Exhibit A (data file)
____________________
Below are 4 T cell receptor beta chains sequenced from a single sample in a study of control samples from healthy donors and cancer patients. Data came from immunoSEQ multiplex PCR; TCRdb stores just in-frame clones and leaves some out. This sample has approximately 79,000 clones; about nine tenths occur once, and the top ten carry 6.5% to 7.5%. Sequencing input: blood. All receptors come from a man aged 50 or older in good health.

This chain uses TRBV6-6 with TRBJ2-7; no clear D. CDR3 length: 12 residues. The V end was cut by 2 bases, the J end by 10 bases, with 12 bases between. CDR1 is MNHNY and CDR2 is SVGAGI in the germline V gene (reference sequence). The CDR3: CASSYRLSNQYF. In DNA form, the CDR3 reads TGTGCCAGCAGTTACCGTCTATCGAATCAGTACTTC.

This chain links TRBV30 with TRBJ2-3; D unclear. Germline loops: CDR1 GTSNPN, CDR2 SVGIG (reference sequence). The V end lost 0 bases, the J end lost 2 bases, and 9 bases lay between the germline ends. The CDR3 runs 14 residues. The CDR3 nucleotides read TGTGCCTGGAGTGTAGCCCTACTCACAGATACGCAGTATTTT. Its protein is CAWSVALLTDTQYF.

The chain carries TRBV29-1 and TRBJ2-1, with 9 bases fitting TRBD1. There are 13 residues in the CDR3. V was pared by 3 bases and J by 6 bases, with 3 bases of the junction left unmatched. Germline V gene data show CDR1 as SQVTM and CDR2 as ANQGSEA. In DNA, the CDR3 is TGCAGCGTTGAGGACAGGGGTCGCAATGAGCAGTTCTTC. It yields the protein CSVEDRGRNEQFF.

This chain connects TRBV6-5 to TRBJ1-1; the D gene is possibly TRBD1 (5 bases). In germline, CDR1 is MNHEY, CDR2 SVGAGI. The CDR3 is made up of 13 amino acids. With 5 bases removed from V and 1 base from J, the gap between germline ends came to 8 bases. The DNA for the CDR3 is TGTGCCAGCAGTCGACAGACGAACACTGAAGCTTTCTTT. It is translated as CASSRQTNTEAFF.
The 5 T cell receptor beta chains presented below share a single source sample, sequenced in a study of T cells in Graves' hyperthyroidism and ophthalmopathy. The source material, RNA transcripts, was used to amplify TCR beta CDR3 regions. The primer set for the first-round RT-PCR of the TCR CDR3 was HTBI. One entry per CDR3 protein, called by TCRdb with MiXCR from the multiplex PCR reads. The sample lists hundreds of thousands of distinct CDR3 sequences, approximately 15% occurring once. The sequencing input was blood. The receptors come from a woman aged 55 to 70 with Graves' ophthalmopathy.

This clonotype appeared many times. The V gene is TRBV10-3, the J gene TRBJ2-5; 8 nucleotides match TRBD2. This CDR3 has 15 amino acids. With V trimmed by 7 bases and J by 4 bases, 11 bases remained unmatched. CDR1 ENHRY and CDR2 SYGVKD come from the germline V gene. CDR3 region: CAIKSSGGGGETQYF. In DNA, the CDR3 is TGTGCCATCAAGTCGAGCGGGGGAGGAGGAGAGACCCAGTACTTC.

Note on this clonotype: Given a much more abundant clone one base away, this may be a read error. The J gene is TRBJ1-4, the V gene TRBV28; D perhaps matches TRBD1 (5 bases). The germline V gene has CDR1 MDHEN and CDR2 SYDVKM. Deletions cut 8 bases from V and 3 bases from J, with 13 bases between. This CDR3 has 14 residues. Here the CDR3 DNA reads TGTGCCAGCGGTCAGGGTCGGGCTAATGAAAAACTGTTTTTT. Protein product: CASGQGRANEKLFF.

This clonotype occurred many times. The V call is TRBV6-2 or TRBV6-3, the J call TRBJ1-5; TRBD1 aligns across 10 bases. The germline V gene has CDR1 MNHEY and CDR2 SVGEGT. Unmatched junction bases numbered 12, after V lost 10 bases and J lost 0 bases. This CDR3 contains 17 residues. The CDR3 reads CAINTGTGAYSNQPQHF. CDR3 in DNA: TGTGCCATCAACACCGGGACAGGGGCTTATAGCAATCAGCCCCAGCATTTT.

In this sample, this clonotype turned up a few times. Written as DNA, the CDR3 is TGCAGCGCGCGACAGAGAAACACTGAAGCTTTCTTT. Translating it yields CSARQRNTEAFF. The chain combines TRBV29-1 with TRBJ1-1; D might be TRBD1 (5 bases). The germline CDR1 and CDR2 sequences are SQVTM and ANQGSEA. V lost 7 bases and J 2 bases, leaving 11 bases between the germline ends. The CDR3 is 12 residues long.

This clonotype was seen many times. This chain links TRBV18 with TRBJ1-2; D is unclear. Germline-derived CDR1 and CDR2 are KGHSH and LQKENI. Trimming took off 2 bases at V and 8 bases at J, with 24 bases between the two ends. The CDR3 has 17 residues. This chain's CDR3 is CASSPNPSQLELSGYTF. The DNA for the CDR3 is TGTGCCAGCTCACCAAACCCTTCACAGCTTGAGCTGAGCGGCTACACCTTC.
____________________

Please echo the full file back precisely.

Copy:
Below are 4 T cell receptor beta chains sequenced from a single sample in a study of control samples from healthy donors and cancer patients. Data came from immunoSEQ multiplex PCR; TCRdb stores just in-frame clones and leaves some out. This sample has approximately 79,000 clones; about nine tenths occur once, and the top ten carry 6.5% to 7.5%. Sequencing input: blood. All receptors come from a man aged 50 or older in good health.

This chain uses TRBV6-6 with TRBJ2-7; no clear D. CDR3 length: 12 residues. The V end was cut by 2 bases, the J end by 10 bases, with 12 bases between. CDR1 is MNHNY and CDR2 is SVGAGI in the germline V gene (reference sequence). The CDR3: CASSYRLSNQYF. In DNA form, the CDR3 reads TGTGCCAGCAGTTACCGTCTATCGAATCAGTACTTC.

This chain links TRBV30 with TRBJ2-3; D unclear. Germline loops: CDR1 GTSNPN, CDR2 SVGIG (reference sequence). The V end lost 0 bases, the J end lost 2 bases, and 9 bases lay between the germline ends. The CDR3 runs 14 residues. The CDR3 nucleotides read TGTGCCTGGAGTGTAGCCCTACTCACAGATACGCAGTATTTT. Its protein is CAWSVALLTDTQYF.

The chain carries TRBV29-1 and TRBJ2-1, with 9 bases fitting TRBD1. There are 13 residues in the CDR3. V was pared by 3 bases and J by 6 bases, with 3 bases of the junction left unmatched. Germline V gene data show CDR1 as SQVTM and CDR2 as ANQGSEA. In DNA, the CDR3 is TGCAGCGTTGAGGACAGGGGTCGCAATGAGCAGTTCTTC. It yields the protein CSVEDRGRNEQFF.

This chain connects TRBV6-5 to TRBJ1-1; the D gene is possibly TRBD1 (5 bases). In germline, CDR1 is MNHEY, CDR2 SVGAGI. The CDR3 is made up of 13 amino acids. With 5 bases removed from V and 1 base from J, the gap between germline ends came to 8 bases. The DNA for the CDR3 is TGTGCCAGCAGTCGACAGACGAACACTGAAGCTTTCTTT. It is translated as CASSRQTNTEAFF.
The 5 T cell receptor beta chains presented below share a single source sample, sequenced in a study of T cells in Graves' hyperthyroidism and ophthalmopathy. The source material, RNA transcripts, was used to amplify TCR beta CDR3 regions. The primer set for the first-round RT-PCR of the TCR CDR3 was HTBI. One entry per CDR3 protein, called by TCRdb with MiXCR from the multiplex PCR reads. The sample lists hundreds of thousands of distinct CDR3 sequences, approximately 15% occurring once. The sequencing input was blood. The receptors come from a woman aged 55 to 70 with Graves' ophthalmopathy.

This clonotype appeared many times. The V gene is TRBV10-3, the J gene TRBJ2-5; 8 nucleotides match TRBD2. This CDR3 has 15 amino acids. With V trimmed by 7 bases and J by 4 bases, 11 bases remained unmatched. CDR1 ENHRY and CDR2 SYGVKD come from the germline V gene. CDR3 region: CAIKSSGGGGETQYF. In DNA, the CDR3 is TGTGCCATCAAGTCGAGCGGGGGAGGAGGAGAGACCCAGTACTTC.

Note on this clonotype: Given a much more abundant clone one base away, this may be a read error. The J gene is TRBJ1-4, the V gene TRBV28; D perhaps matches TRBD1 (5 bases). The germline V gene has CDR1 MDHEN and CDR2 SYDVKM. Deletions cut 8 bases from V and 3 bases from J, with 13 bases between. This CDR3 has 14 residues. Here the CDR3 DNA reads TGTGCCAGCGGTCAGGGTCGGGCTAATGAAAAACTGTTTTTT. Protein product: CASGQGRANEKLFF.

This clonotype occurred many times. The V call is TRBV6-2 or TRBV6-3, the J call TRBJ1-5; TRBD1 aligns across 10 bases. The germline V gene has CDR1 MNHEY and CDR2 SVGEGT. Unmatched junction bases numbered 12, after V lost 10 bases and J lost 0 bases. This CDR3 contains 17 residues. The CDR3 reads CAINTGTGAYSNQPQHF. CDR3 in DNA: TGTGCCATCAACACCGGGACAGGGGCTTATAGCAATCAGCCCCAGCATTTT.

In this sample, this clonotype turned up a few times. Written as DNA, the CDR3 is TGCAGCGCGCGACAGAGAAACACTGAAGCTTTCTTT. Translating it yields CSARQRNTEAFF. The chain combines TRBV29-1 with TRBJ1-1; D might be TRBD1 (5 bases). The germline CDR1 and CDR2 sequences are SQVTM and ANQGSEA. V lost 7 bases and J 2 bases, leaving 11 bases between the germline ends. The CDR3 is 12 residues long.

This clonotype was seen many times. This chain links TRBV18 with TRBJ1-2; D is unclear. Germline-derived CDR1 and CDR2 are KGHSH and LQKENI. Trimming took off 2 bases at V and 8 bases at J, with 24 bases between the two ends. The CDR3 has 17 residues. This chain's CDR3 is CASSPNPSQLELSGYTF. The DNA for the CDR3 is TGTGCCAGCTCACCAAACCCTTCACAGCTTGAGCTGAGCGGCTACACCTTC.